Tufa rocks, by the way, are also lovely to look at, even on your computer screen: tall, Stonehenge-y structures that tower over bodies of water like Mono Lake, in California, or the coastline of Western Australia. It’s a satisfying Google image search, sort of like looking at paintings of brimstone or other ominous scenes from the Bible. The formation is so commonly found in fluvial and lacustrine environments that a whole city in Armenia, Yerevan, consists of buildings constructed with pink tufa rock. “Geobiology is pretty much all-encompassing, in terms of bringing together a multitude of different disciplines to try and answer some kind of scientific question,” Darlene muses, and I nod.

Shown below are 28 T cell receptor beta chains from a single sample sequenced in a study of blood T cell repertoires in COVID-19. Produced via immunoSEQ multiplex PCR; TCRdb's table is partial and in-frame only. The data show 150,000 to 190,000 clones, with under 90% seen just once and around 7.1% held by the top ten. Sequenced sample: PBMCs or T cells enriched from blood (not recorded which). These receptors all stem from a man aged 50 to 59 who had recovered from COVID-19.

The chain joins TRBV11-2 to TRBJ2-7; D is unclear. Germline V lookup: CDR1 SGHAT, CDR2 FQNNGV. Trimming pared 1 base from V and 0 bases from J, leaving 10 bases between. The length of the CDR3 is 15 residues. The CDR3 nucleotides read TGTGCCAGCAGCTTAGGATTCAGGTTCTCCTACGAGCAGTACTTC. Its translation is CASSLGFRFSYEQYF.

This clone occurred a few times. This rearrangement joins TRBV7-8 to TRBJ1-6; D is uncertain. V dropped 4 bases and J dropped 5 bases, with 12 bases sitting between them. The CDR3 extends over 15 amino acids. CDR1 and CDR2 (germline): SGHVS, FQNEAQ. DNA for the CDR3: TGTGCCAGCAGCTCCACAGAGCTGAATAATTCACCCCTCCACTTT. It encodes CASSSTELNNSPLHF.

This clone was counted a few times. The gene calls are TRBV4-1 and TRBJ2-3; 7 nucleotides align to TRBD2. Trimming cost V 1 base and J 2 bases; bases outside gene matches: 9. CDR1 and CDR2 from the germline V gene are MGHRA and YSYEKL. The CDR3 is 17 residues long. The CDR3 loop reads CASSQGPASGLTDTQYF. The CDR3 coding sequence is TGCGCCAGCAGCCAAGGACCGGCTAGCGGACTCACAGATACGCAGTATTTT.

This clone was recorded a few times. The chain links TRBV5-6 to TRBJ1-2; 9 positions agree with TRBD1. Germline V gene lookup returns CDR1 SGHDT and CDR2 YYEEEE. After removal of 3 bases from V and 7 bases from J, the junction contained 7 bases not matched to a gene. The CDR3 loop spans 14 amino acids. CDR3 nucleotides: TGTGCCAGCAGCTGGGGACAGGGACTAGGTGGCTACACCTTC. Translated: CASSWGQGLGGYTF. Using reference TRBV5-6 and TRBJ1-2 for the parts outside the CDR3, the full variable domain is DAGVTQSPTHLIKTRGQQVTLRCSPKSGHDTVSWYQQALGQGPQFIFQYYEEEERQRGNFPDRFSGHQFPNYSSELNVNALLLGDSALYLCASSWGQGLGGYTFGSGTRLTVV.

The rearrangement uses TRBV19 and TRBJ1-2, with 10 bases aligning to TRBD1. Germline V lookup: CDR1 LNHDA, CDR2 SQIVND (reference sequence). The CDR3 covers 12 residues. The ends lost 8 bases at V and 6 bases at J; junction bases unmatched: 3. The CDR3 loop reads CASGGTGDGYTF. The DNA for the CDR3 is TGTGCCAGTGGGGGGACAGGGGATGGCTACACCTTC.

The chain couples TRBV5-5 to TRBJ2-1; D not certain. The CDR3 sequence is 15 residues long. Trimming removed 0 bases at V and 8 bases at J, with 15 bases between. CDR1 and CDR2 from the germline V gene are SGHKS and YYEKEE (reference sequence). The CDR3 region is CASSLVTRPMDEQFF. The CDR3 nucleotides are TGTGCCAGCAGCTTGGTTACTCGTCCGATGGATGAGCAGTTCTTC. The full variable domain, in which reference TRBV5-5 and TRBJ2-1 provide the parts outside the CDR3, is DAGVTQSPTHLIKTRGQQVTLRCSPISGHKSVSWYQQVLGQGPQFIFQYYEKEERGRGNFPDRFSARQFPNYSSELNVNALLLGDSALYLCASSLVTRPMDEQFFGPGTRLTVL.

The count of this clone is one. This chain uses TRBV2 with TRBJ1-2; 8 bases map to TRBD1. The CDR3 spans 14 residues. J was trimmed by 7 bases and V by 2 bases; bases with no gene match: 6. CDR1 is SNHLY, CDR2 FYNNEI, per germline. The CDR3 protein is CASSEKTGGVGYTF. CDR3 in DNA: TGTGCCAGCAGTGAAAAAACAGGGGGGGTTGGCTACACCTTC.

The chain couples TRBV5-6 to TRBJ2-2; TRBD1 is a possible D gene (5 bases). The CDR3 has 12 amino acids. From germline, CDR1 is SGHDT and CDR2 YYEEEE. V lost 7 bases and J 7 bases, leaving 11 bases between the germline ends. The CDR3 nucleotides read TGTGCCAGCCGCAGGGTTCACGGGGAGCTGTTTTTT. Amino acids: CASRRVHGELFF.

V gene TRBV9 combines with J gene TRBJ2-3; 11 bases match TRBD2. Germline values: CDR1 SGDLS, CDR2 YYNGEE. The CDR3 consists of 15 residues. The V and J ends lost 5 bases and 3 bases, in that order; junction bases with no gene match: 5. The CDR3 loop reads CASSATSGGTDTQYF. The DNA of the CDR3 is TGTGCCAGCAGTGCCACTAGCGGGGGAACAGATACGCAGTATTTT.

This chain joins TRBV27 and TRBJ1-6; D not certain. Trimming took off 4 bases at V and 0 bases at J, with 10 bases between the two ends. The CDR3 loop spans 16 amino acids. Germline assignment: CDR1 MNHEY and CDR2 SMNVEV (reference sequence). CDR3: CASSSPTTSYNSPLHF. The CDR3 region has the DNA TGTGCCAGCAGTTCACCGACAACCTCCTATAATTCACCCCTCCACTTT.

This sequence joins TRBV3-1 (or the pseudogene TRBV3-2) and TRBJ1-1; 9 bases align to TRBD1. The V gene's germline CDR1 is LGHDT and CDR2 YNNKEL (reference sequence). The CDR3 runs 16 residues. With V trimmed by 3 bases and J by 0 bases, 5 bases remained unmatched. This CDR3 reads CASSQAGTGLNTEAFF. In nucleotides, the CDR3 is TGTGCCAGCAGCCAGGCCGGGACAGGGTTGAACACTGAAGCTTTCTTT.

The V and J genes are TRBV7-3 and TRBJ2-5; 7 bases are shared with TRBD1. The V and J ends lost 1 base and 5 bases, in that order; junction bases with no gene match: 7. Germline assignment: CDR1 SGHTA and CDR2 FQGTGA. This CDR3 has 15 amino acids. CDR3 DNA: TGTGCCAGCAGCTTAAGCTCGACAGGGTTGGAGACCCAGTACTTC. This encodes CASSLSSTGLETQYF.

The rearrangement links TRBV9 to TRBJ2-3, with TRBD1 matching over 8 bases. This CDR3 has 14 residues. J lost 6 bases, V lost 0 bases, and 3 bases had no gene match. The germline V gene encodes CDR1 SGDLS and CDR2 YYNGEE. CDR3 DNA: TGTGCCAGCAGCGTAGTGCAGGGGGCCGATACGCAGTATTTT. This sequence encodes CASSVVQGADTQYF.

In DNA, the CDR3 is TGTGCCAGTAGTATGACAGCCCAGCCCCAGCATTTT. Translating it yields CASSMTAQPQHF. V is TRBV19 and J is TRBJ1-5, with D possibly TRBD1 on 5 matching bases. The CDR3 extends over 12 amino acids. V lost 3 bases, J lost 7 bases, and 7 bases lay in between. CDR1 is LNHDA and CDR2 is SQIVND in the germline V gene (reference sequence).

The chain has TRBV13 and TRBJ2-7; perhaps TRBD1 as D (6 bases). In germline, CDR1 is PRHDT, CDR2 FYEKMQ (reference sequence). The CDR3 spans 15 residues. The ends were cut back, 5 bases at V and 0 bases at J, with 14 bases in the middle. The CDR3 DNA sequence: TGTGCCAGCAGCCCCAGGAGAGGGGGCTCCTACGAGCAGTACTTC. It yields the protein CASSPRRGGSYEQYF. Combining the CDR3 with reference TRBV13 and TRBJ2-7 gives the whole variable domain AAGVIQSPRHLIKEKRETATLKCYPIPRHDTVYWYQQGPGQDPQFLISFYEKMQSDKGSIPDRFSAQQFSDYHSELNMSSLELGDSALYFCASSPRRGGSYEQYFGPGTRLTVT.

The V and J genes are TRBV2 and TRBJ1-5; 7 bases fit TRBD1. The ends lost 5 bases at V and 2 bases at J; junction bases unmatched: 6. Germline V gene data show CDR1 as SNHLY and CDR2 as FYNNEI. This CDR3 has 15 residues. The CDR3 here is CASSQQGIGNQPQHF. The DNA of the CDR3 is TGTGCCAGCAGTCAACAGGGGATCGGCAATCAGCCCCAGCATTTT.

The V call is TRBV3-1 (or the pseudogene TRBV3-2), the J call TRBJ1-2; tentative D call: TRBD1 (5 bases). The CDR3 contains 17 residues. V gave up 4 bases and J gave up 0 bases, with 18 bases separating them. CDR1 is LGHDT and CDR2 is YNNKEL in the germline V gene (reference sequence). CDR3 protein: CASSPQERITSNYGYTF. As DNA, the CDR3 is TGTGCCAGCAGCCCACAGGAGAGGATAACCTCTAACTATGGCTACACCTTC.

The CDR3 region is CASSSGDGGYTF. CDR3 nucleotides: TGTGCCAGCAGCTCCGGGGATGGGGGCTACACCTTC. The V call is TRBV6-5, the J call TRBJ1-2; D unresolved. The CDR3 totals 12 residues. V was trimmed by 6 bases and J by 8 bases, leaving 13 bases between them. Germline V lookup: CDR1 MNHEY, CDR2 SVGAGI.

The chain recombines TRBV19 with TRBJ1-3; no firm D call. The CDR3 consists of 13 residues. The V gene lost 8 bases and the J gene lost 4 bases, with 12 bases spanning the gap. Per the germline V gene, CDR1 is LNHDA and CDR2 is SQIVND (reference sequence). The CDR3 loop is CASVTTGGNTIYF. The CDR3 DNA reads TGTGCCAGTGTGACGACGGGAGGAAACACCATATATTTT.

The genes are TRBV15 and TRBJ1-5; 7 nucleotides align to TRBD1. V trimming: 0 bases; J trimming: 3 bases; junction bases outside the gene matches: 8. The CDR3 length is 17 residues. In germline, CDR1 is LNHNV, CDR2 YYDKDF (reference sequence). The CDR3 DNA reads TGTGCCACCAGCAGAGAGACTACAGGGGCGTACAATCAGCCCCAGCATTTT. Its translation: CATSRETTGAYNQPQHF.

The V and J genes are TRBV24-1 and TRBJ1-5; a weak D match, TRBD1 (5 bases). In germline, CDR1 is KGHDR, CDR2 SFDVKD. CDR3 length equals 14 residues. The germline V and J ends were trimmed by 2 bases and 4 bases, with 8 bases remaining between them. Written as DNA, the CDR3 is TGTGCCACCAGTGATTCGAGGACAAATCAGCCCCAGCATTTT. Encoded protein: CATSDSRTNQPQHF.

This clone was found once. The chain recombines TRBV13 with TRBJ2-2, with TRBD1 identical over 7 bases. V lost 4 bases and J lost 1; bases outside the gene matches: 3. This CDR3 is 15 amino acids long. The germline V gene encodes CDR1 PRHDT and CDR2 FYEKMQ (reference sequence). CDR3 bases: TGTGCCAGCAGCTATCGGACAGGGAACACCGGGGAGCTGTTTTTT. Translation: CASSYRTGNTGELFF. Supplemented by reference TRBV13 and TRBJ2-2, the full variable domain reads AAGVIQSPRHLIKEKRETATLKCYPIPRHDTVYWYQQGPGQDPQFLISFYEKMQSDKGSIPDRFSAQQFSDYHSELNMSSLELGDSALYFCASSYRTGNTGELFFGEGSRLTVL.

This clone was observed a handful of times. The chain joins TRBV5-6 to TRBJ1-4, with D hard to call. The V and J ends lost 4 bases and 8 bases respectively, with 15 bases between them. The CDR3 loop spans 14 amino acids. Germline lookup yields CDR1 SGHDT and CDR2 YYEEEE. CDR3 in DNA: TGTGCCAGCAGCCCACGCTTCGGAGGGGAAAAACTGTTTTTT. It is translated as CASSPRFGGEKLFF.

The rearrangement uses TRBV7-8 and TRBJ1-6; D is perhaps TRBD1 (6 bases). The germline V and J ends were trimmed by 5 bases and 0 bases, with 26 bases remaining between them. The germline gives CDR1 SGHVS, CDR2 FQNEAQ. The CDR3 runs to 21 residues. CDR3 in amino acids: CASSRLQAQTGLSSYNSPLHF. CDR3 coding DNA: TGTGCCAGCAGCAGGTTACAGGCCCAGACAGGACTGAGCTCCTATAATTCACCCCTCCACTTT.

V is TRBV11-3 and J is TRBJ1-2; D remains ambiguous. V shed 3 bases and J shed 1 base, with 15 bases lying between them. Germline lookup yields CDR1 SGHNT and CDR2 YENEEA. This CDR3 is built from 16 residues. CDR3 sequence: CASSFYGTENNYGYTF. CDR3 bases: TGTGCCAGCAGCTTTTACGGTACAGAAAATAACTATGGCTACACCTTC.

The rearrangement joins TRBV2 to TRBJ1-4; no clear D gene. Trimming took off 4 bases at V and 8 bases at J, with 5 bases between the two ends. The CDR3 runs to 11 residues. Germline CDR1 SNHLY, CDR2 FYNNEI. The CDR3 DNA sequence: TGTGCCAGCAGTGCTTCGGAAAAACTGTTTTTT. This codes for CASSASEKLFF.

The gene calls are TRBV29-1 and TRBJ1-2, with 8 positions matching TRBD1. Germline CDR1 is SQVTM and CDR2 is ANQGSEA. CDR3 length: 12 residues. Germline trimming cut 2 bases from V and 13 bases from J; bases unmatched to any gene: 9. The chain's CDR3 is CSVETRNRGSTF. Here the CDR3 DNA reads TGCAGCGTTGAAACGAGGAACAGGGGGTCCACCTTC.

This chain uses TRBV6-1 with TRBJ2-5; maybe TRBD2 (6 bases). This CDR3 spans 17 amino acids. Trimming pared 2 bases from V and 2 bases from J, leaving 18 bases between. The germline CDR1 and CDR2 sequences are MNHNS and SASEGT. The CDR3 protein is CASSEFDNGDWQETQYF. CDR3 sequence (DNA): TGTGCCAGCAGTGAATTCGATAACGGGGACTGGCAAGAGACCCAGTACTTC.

The project grew. Another nearby lake landed on their radar: Kelly Lake. “We had a couple of divers jump in and just tool around and take a look at the bottom and survey it for microbialites. What was so cute was, one of the divers—who ended up becoming one of our program managers as the project grew—he came up to the surface, and before I saw him, I saw his hand come up with a rock. I was standing on shore and he was probably about twenty meters away. And I just heard this voice yell, ‘Is this what you’re looking for?’ I was close by, and it was totally it.” Totally a microbialite.